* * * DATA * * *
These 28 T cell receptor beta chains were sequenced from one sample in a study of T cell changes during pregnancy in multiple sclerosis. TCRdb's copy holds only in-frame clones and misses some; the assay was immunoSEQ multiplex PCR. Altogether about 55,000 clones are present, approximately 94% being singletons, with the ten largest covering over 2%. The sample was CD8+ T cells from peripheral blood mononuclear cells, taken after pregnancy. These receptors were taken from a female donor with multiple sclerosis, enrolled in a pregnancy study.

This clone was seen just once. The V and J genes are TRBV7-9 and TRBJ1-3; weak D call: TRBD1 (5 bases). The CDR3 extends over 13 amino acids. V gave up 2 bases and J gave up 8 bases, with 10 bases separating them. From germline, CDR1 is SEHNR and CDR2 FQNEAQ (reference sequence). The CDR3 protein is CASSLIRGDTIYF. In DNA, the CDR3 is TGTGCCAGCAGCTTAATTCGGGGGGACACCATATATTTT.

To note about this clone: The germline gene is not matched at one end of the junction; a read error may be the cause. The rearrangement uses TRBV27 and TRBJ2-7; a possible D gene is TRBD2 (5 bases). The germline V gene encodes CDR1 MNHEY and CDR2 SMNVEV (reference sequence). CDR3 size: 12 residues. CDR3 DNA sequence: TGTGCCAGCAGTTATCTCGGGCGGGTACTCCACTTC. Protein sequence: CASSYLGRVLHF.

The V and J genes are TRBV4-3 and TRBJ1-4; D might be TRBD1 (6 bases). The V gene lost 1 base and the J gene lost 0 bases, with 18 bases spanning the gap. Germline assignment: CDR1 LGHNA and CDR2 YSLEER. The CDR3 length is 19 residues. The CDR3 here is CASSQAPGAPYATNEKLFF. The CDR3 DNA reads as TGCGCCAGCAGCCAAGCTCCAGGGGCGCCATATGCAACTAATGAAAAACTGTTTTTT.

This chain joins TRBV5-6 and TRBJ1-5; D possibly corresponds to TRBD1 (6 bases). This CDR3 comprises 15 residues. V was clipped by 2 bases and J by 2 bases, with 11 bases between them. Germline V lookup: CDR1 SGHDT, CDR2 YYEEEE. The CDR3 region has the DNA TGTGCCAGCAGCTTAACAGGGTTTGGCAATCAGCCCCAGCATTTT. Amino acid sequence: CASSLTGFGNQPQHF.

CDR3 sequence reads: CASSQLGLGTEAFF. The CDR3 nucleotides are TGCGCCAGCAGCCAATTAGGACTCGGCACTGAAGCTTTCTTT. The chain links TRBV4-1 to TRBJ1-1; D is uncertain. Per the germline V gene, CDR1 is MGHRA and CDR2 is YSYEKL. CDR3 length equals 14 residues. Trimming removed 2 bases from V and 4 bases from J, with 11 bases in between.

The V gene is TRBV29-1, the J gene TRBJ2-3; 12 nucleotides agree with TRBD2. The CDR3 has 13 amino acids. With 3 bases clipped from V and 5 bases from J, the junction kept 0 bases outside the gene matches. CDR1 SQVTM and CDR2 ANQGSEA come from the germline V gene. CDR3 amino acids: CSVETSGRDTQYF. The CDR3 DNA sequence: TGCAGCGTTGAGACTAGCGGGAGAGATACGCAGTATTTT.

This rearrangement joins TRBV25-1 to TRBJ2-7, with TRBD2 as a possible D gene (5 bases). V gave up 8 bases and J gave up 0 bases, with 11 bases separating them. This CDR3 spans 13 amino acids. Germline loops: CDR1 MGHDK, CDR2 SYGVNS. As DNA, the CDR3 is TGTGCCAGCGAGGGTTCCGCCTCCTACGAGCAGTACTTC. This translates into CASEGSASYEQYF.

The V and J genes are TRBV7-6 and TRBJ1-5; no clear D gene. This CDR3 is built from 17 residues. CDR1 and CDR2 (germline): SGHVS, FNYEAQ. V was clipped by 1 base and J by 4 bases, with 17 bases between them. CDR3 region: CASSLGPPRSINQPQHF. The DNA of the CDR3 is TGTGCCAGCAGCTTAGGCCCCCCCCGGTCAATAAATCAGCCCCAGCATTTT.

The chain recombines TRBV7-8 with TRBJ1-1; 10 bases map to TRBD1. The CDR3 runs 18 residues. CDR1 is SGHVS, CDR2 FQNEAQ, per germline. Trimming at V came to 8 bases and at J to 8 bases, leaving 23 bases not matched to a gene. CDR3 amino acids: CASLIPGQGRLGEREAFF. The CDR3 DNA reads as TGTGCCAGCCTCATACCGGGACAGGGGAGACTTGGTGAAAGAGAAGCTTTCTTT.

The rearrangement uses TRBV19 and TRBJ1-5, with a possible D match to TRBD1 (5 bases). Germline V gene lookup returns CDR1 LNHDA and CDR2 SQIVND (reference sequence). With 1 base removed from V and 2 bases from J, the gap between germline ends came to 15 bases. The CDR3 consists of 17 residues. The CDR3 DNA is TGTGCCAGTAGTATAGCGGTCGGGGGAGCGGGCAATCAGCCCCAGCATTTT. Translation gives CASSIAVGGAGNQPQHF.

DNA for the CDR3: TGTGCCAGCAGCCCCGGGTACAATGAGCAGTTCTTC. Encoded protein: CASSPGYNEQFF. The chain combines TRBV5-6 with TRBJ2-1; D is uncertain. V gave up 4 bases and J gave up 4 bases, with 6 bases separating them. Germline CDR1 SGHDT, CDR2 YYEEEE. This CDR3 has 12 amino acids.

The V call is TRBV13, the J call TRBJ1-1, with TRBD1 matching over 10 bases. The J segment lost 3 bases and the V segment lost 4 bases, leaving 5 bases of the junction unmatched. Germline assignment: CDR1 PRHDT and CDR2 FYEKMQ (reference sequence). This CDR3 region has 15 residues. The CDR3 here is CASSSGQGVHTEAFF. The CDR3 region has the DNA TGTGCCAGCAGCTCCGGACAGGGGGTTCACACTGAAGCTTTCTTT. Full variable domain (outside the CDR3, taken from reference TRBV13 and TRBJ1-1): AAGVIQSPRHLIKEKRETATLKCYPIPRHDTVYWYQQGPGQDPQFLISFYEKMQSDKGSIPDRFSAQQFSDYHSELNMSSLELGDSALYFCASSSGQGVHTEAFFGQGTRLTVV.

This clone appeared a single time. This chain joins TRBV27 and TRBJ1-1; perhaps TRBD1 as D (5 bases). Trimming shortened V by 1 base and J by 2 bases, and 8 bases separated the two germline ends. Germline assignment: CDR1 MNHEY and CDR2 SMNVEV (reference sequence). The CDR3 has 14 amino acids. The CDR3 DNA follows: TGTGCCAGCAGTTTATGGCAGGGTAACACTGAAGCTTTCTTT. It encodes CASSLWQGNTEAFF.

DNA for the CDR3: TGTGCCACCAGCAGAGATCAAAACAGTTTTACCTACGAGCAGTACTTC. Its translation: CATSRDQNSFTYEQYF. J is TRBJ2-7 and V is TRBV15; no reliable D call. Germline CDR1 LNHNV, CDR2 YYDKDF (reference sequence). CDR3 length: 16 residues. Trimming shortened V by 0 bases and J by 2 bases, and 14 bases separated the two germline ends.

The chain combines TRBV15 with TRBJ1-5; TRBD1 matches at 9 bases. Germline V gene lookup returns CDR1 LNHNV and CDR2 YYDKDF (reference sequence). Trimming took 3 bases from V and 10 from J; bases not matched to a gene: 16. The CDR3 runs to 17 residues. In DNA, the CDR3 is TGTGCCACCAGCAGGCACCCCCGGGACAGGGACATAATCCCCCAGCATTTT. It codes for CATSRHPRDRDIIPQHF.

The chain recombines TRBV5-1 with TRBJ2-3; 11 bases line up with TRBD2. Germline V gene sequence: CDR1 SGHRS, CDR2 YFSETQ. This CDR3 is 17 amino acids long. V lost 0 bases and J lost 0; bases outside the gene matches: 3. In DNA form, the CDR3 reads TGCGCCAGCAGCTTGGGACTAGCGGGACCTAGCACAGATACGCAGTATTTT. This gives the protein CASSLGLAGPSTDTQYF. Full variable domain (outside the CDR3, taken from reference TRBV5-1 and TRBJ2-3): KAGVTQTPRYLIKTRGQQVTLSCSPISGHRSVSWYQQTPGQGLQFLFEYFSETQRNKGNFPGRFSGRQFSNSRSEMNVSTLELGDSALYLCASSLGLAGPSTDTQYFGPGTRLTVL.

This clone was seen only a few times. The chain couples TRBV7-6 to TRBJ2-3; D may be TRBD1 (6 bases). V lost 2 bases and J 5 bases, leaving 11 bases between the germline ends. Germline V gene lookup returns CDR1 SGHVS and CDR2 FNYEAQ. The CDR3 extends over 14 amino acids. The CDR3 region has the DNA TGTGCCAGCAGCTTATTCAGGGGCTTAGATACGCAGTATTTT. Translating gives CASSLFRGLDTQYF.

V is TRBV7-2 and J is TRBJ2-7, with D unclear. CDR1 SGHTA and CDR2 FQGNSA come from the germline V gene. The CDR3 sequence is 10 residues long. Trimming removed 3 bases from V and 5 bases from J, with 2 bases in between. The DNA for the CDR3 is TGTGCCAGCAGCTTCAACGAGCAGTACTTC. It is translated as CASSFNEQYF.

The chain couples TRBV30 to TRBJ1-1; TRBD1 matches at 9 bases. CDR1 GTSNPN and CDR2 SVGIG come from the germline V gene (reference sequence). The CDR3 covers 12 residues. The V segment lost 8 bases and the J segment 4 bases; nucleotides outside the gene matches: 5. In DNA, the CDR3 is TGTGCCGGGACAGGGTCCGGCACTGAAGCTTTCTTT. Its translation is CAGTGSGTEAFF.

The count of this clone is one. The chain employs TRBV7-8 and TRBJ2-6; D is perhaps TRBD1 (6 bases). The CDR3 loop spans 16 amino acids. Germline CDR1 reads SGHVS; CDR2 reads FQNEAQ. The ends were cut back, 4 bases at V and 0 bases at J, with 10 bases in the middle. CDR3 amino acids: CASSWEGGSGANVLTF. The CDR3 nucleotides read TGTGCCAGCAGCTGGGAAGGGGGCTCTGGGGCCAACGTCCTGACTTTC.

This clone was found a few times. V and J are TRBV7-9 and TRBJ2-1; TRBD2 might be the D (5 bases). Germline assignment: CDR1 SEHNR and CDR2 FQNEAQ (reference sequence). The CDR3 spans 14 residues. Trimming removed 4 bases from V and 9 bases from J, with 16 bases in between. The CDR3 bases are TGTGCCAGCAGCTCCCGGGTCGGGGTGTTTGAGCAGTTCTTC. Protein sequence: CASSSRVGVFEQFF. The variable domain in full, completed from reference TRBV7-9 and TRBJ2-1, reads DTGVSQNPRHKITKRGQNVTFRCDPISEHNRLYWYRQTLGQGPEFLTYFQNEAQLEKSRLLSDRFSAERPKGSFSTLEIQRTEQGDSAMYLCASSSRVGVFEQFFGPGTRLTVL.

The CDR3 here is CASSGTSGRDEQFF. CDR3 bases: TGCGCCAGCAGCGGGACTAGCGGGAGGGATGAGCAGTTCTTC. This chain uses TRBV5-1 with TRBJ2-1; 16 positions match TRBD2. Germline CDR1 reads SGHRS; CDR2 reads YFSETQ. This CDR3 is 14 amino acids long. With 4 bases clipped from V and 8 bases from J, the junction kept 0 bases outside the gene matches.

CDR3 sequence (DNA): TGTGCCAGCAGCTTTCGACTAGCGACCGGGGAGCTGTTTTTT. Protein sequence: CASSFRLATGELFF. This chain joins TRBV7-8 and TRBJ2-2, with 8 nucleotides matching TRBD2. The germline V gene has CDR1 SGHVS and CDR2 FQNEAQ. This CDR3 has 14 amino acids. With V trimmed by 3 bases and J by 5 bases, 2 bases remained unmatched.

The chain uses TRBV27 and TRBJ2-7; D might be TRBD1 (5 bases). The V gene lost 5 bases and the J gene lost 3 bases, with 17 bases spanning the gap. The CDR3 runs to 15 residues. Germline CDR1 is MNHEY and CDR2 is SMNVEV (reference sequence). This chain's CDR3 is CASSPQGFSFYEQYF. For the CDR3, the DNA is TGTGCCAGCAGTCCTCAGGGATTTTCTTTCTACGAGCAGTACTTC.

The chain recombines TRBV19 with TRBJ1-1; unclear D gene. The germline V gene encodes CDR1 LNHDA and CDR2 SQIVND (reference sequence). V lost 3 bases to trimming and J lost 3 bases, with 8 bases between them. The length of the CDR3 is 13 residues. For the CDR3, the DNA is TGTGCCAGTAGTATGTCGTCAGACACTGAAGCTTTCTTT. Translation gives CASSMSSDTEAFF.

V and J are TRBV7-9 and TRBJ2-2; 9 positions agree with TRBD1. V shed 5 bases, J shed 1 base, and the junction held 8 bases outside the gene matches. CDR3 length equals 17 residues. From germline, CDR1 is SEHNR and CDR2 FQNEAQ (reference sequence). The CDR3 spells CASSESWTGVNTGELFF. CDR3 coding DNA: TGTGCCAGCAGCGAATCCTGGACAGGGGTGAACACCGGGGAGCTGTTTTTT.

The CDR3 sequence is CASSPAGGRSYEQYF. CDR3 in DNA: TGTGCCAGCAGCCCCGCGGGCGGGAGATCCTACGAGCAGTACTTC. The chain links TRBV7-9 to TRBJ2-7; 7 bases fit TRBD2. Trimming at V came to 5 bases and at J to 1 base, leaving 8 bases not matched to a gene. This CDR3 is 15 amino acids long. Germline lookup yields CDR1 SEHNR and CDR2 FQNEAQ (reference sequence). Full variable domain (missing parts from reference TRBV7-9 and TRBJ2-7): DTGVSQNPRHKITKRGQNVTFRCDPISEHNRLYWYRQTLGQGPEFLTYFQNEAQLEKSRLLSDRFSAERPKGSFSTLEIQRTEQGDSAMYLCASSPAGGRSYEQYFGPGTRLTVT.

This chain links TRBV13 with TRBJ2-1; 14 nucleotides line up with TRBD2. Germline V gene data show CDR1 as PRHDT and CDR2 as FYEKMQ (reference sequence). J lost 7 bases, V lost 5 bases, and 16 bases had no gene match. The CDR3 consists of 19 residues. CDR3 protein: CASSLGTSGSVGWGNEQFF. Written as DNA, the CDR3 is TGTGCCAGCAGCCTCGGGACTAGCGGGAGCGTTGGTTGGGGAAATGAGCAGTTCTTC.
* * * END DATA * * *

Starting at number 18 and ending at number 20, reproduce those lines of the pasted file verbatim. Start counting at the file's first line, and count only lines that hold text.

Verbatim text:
This clone was seen only a few times. The chain couples TRBV7-6 to TRBJ2-3; D may be TRBD1 (6 bases). V lost 2 bases and J 5 bases, leaving 11 bases between the germline ends. Germline V gene lookup returns CDR1 SGHVS and CDR2 FNYEAQ. The CDR3 extends over 14 amino acids. The CDR3 region has the DNA TGTGCCAGCAGCTTATTCAGGGGCTTAGATACGCAGTATTTT. Translating gives CASSLFRGLDTQYF.

V is TRBV7-2 and J is TRBJ2-7, with D unclear. CDR1 SGHTA and CDR2 FQGNSA come from the germline V gene. The CDR3 sequence is 10 residues long. Trimming removed 3 bases from V and 5 bases from J, with 2 bases in between. The DNA for the CDR3 is TGTGCCAGCAGCTTCAACGAGCAGTACTTC. It is translated as CASSFNEQYF.

The chain couples TRBV30 to TRBJ1-1; TRBD1 matches at 9 bases. CDR1 GTSNPN and CDR2 SVGIG come from the germline V gene (reference sequence). The CDR3 covers 12 residues. The V segment lost 8 bases and the J segment 4 bases; nucleotides outside the gene matches: 5. In DNA, the CDR3 is TGTGCCGGGACAGGGTCCGGCACTGAAGCTTTCTTT. Its translation is CAGTGSGTEAFF.